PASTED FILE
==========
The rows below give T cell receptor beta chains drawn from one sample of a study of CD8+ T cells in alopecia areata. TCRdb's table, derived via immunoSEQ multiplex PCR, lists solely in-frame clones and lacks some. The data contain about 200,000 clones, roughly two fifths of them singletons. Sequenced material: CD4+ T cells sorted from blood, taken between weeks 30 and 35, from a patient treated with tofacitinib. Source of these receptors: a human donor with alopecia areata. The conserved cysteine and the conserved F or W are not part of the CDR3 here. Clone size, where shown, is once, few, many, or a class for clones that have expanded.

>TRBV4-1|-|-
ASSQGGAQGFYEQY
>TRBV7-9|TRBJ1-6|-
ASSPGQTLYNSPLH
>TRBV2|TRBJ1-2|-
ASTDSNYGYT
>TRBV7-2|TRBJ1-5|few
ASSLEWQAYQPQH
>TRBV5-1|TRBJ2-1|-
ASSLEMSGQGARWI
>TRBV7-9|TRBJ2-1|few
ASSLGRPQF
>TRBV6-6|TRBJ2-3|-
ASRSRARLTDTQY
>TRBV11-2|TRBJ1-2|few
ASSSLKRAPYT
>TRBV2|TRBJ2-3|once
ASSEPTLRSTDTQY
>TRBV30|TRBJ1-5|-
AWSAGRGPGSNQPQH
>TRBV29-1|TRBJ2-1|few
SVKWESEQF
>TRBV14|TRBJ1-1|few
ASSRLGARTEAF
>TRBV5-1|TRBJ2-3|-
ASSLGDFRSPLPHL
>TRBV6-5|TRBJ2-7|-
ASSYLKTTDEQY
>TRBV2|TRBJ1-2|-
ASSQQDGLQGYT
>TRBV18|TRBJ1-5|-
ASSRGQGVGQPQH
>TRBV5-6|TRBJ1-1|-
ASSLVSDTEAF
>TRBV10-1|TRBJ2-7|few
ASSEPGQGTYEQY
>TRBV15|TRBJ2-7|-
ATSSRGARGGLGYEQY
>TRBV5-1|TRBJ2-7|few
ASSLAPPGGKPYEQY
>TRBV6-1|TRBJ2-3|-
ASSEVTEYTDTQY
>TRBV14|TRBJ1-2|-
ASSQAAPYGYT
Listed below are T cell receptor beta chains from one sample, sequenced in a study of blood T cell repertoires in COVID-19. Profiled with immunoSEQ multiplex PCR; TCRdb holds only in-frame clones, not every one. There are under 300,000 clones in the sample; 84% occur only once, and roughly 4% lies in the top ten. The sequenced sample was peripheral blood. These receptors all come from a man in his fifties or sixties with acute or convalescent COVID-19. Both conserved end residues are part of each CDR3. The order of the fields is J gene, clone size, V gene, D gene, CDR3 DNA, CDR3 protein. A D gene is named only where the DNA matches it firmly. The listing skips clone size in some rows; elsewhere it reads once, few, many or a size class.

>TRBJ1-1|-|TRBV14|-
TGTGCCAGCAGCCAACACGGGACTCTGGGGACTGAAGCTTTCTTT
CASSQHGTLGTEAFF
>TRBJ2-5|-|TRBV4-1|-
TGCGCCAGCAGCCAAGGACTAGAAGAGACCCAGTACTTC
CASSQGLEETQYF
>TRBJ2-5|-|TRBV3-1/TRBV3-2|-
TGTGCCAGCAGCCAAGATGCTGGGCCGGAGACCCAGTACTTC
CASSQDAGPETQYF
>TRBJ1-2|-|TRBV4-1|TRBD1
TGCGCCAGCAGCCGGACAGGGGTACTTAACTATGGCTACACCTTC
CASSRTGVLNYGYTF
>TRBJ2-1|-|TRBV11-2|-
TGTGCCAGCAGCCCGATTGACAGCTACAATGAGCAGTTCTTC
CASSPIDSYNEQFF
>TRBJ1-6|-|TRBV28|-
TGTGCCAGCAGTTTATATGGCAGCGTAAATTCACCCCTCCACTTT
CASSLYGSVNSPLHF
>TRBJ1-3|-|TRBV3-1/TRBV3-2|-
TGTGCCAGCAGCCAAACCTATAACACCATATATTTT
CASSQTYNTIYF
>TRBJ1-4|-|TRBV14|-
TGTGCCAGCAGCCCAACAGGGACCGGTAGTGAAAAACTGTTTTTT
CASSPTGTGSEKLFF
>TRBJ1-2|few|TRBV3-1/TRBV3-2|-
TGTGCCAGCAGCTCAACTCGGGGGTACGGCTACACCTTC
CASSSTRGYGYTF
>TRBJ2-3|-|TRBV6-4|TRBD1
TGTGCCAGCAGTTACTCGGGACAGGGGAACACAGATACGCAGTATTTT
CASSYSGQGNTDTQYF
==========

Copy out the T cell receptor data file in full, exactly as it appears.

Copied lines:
The rows below give T cell receptor beta chains drawn from one sample of a study of CD8+ T cells in alopecia areata. TCRdb's table, derived via immunoSEQ multiplex PCR, lists solely in-frame clones and lacks some. The data contain about 200,000 clones, roughly two fifths of them singletons. Sequenced material: CD4+ T cells sorted from blood, taken between weeks 30 and 35, from a patient treated with tofacitinib. Source of these receptors: a human donor with alopecia areata. The conserved cysteine and the conserved F or W are not part of the CDR3 here. Clone size, where shown, is once, few, many, or a class for clones that have expanded.

>TRBV4-1|-|-
ASSQGGAQGFYEQY
>TRBV7-9|TRBJ1-6|-
ASSPGQTLYNSPLH
>TRBV2|TRBJ1-2|-
ASTDSNYGYT
>TRBV7-2|TRBJ1-5|few
ASSLEWQAYQPQH
>TRBV5-1|TRBJ2-1|-
ASSLEMSGQGARWI
>TRBV7-9|TRBJ2-1|few
ASSLGRPQF
>TRBV6-6|TRBJ2-3|-
ASRSRARLTDTQY
>TRBV11-2|TRBJ1-2|few
ASSSLKRAPYT
>TRBV2|TRBJ2-3|once
ASSEPTLRSTDTQY
>TRBV30|TRBJ1-5|-
AWSAGRGPGSNQPQH
>TRBV29-1|TRBJ2-1|few
SVKWESEQF
>TRBV14|TRBJ1-1|few
ASSRLGARTEAF
>TRBV5-1|TRBJ2-3|-
ASSLGDFRSPLPHL
>TRBV6-5|TRBJ2-7|-
ASSYLKTTDEQY
>TRBV2|TRBJ1-2|-
ASSQQDGLQGYT
>TRBV18|TRBJ1-5|-
ASSRGQGVGQPQH
>TRBV5-6|TRBJ1-1|-
ASSLVSDTEAF
>TRBV10-1|TRBJ2-7|few
ASSEPGQGTYEQY
>TRBV15|TRBJ2-7|-
ATSSRGARGGLGYEQY
>TRBV5-1|TRBJ2-7|few
ASSLAPPGGKPYEQY
>TRBV6-1|TRBJ2-3|-
ASSEVTEYTDTQY
>TRBV14|TRBJ1-2|-
ASSQAAPYGYT
Listed below are T cell receptor beta chains from one sample, sequenced in a study of blood T cell repertoires in COVID-19. Profiled with immunoSEQ multiplex PCR; TCRdb holds only in-frame clones, not every one. There are under 300,000 clones in the sample; 84% occur only once, and roughly 4% lies in the top ten. The sequenced sample was peripheral blood. These receptors all come from a man in his fifties or sixties with acute or convalescent COVID-19. Both conserved end residues are part of each CDR3. The order of the fields is J gene, clone size, V gene, D gene, CDR3 DNA, CDR3 protein. A D gene is named only where the DNA matches it firmly. The listing skips clone size in some rows; elsewhere it reads once, few, many or a size class.

>TRBJ1-1|-|TRBV14|-
TGTGCCAGCAGCCAACACGGGACTCTGGGGACTGAAGCTTTCTTT
CASSQHGTLGTEAFF
>TRBJ2-5|-|TRBV4-1|-
TGCGCCAGCAGCCAAGGACTAGAAGAGACCCAGTACTTC
CASSQGLEETQYF
>TRBJ2-5|-|TRBV3-1/TRBV3-2|-
TGTGCCAGCAGCCAAGATGCTGGGCCGGAGACCCAGTACTTC
CASSQDAGPETQYF
>TRBJ1-2|-|TRBV4-1|TRBD1
TGCGCCAGCAGCCGGACAGGGGTACTTAACTATGGCTACACCTTC
CASSRTGVLNYGYTF
>TRBJ2-1|-|TRBV11-2|-
TGTGCCAGCAGCCCGATTGACAGCTACAATGAGCAGTTCTTC
CASSPIDSYNEQFF
>TRBJ1-6|-|TRBV28|-
TGTGCCAGCAGTTTATATGGCAGCGTAAATTCACCCCTCCACTTT
CASSLYGSVNSPLHF
>TRBJ1-3|-|TRBV3-1/TRBV3-2|-
TGTGCCAGCAGCCAAACCTATAACACCATATATTTT
CASSQTYNTIYF
>TRBJ1-4|-|TRBV14|-
TGTGCCAGCAGCCCAACAGGGACCGGTAGTGAAAAACTGTTTTTT
CASSPTGTGSEKLFF
>TRBJ1-2|few|TRBV3-1/TRBV3-2|-
TGTGCCAGCAGCTCAACTCGGGGGTACGGCTACACCTTC
CASSSTRGYGYTF
>TRBJ2-3|-|TRBV6-4|TRBD1
TGTGCCAGCAGTTACTCGGGACAGGGGAACACAGATACGCAGTATTTT
CASSYSGQGNTDTQYF